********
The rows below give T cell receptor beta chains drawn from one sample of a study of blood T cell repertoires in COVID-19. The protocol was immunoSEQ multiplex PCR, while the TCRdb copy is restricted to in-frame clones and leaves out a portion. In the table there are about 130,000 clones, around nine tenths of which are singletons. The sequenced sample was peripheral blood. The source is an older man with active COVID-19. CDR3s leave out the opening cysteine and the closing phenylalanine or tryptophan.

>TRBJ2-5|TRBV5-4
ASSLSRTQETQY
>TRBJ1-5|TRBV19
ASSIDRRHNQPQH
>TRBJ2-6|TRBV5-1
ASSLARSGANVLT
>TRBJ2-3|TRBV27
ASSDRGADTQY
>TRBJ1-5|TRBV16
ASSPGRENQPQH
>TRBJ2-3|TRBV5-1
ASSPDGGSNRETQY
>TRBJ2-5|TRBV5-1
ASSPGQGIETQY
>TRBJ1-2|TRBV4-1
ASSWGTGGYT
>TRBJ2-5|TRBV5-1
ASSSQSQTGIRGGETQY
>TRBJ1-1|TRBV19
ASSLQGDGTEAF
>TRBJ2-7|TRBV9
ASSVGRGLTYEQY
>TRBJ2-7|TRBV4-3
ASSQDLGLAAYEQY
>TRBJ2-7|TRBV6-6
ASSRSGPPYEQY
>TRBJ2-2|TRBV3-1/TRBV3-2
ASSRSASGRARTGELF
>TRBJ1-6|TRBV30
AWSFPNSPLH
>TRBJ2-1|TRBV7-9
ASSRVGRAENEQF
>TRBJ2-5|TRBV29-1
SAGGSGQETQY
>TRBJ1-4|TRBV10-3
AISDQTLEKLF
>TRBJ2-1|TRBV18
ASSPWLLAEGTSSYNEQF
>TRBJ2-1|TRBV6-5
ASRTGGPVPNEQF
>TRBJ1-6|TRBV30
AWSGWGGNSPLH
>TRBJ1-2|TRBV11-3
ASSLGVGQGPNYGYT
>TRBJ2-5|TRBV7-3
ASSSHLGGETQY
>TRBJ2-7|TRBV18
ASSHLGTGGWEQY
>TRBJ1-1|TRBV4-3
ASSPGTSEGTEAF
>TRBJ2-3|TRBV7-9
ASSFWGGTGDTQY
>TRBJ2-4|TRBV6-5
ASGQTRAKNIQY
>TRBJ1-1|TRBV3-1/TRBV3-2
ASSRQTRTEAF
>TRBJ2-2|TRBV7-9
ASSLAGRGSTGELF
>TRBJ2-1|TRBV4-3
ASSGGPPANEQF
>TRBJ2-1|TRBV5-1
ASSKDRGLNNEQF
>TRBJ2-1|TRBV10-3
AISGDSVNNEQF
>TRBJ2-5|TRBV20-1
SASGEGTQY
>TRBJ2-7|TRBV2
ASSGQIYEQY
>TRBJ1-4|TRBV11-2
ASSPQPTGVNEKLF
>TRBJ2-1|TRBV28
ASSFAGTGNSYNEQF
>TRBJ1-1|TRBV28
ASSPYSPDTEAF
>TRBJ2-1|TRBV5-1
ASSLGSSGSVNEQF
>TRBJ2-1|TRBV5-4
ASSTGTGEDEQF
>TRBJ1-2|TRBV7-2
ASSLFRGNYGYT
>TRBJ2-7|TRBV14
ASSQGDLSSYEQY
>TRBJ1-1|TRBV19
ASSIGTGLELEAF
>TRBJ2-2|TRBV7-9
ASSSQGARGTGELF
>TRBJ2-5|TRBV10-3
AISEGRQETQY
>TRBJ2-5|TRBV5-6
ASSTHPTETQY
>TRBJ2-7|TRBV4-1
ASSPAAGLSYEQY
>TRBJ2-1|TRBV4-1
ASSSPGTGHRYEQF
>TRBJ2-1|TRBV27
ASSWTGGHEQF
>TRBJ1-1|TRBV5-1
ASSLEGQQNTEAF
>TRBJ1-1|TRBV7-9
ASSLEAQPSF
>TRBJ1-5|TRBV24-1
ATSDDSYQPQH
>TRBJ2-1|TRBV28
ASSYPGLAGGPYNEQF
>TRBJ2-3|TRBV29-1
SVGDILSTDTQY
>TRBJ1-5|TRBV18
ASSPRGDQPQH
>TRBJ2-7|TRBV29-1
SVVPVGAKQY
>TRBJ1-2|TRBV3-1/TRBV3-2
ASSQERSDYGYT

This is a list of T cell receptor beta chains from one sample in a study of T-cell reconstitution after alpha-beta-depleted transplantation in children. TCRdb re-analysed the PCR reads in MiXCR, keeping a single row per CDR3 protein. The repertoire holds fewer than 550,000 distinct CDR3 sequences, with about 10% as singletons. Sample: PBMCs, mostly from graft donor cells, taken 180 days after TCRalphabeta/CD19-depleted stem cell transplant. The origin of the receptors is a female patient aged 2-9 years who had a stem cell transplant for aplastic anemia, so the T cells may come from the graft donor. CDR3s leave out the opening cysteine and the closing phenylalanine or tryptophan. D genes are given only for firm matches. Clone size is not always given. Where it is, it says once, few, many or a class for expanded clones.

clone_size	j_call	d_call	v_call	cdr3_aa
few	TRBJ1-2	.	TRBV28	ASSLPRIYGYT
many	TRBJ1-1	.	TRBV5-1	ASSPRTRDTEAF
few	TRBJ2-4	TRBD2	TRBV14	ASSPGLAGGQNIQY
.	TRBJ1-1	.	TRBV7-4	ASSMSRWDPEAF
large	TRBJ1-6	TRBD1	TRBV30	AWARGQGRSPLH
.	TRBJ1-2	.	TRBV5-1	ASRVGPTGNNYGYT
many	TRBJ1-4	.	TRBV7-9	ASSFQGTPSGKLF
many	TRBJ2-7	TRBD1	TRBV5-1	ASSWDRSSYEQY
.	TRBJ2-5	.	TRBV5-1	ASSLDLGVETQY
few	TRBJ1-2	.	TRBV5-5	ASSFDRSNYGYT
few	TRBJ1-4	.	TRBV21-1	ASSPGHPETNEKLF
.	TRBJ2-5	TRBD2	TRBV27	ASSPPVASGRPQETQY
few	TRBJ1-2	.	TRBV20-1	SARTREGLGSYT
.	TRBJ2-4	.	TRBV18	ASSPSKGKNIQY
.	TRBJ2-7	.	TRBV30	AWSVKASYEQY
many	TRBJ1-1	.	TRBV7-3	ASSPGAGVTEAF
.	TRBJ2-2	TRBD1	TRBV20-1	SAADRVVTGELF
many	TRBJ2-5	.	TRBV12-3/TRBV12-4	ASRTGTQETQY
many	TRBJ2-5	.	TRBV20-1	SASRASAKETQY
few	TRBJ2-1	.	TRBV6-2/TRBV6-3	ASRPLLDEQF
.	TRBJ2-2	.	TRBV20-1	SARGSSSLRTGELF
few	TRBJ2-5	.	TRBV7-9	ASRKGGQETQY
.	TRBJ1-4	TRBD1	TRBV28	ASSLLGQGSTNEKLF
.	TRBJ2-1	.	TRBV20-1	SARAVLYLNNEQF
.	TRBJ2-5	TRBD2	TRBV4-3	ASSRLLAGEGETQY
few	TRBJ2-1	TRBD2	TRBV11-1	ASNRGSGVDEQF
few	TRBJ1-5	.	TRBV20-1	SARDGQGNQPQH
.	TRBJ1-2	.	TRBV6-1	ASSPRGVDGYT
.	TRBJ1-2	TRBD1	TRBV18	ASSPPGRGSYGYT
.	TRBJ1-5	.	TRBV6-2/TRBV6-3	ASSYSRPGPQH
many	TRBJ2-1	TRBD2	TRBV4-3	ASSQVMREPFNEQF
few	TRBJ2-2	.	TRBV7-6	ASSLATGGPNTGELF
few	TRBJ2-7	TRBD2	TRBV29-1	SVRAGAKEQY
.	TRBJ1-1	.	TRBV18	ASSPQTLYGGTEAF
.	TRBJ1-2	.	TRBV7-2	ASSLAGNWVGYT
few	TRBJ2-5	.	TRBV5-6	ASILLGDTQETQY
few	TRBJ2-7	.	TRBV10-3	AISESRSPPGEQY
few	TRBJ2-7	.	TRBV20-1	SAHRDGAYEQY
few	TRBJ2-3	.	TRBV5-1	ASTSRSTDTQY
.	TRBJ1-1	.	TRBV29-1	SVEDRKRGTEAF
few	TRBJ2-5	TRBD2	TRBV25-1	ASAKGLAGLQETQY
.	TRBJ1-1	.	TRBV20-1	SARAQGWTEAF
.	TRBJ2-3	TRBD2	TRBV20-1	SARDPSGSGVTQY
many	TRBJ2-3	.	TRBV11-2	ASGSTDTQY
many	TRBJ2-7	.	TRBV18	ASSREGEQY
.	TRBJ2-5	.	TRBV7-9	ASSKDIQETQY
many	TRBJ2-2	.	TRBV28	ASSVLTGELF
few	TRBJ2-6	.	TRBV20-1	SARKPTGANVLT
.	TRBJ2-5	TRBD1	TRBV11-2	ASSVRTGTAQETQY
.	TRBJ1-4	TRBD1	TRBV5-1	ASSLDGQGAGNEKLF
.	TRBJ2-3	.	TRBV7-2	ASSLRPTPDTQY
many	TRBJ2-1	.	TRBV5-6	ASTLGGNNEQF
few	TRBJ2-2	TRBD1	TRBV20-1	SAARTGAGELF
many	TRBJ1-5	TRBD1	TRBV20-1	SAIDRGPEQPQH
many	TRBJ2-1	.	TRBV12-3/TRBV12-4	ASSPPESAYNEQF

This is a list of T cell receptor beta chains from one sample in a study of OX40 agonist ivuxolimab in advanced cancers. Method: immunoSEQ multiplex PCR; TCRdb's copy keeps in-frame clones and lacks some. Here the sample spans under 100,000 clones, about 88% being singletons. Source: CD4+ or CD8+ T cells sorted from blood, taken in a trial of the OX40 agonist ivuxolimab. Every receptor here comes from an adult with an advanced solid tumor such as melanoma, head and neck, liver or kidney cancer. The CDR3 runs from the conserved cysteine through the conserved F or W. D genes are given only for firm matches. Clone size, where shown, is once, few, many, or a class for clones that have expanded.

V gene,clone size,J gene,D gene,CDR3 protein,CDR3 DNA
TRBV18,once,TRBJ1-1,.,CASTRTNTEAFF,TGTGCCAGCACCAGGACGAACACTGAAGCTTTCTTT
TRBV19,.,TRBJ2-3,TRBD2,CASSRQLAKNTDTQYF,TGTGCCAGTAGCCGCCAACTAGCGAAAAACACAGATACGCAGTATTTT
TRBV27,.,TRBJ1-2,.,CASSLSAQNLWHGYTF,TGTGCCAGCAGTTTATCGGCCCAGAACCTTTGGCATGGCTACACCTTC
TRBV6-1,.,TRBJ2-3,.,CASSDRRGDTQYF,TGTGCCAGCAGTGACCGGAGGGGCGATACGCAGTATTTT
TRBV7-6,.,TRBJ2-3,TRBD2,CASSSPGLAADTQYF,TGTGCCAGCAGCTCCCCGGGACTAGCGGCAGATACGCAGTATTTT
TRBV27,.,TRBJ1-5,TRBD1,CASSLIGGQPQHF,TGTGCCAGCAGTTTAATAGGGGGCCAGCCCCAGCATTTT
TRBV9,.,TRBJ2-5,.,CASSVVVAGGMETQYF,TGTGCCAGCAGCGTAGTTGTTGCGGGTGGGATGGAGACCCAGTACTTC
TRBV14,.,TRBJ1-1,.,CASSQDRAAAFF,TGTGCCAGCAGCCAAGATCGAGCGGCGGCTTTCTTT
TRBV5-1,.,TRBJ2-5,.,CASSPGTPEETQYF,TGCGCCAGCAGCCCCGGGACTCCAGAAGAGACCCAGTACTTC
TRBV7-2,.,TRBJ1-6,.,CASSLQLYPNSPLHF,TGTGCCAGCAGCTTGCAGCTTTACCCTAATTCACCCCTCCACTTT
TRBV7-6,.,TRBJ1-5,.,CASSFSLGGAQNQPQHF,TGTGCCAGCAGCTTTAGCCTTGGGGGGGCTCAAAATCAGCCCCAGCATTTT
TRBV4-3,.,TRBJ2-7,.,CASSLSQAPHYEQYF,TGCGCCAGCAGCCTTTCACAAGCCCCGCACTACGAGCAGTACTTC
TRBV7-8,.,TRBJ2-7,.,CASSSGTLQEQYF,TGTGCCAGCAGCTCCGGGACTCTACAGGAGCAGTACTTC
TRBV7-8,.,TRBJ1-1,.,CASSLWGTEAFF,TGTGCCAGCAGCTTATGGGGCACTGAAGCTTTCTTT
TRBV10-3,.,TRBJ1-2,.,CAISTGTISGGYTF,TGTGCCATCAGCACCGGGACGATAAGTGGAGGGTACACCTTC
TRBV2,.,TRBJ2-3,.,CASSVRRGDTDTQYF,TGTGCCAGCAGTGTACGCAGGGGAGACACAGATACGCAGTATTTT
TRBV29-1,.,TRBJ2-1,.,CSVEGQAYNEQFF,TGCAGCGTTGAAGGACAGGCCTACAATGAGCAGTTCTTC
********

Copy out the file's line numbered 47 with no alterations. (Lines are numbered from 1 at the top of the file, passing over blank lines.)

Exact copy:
ASSSHLGGETQY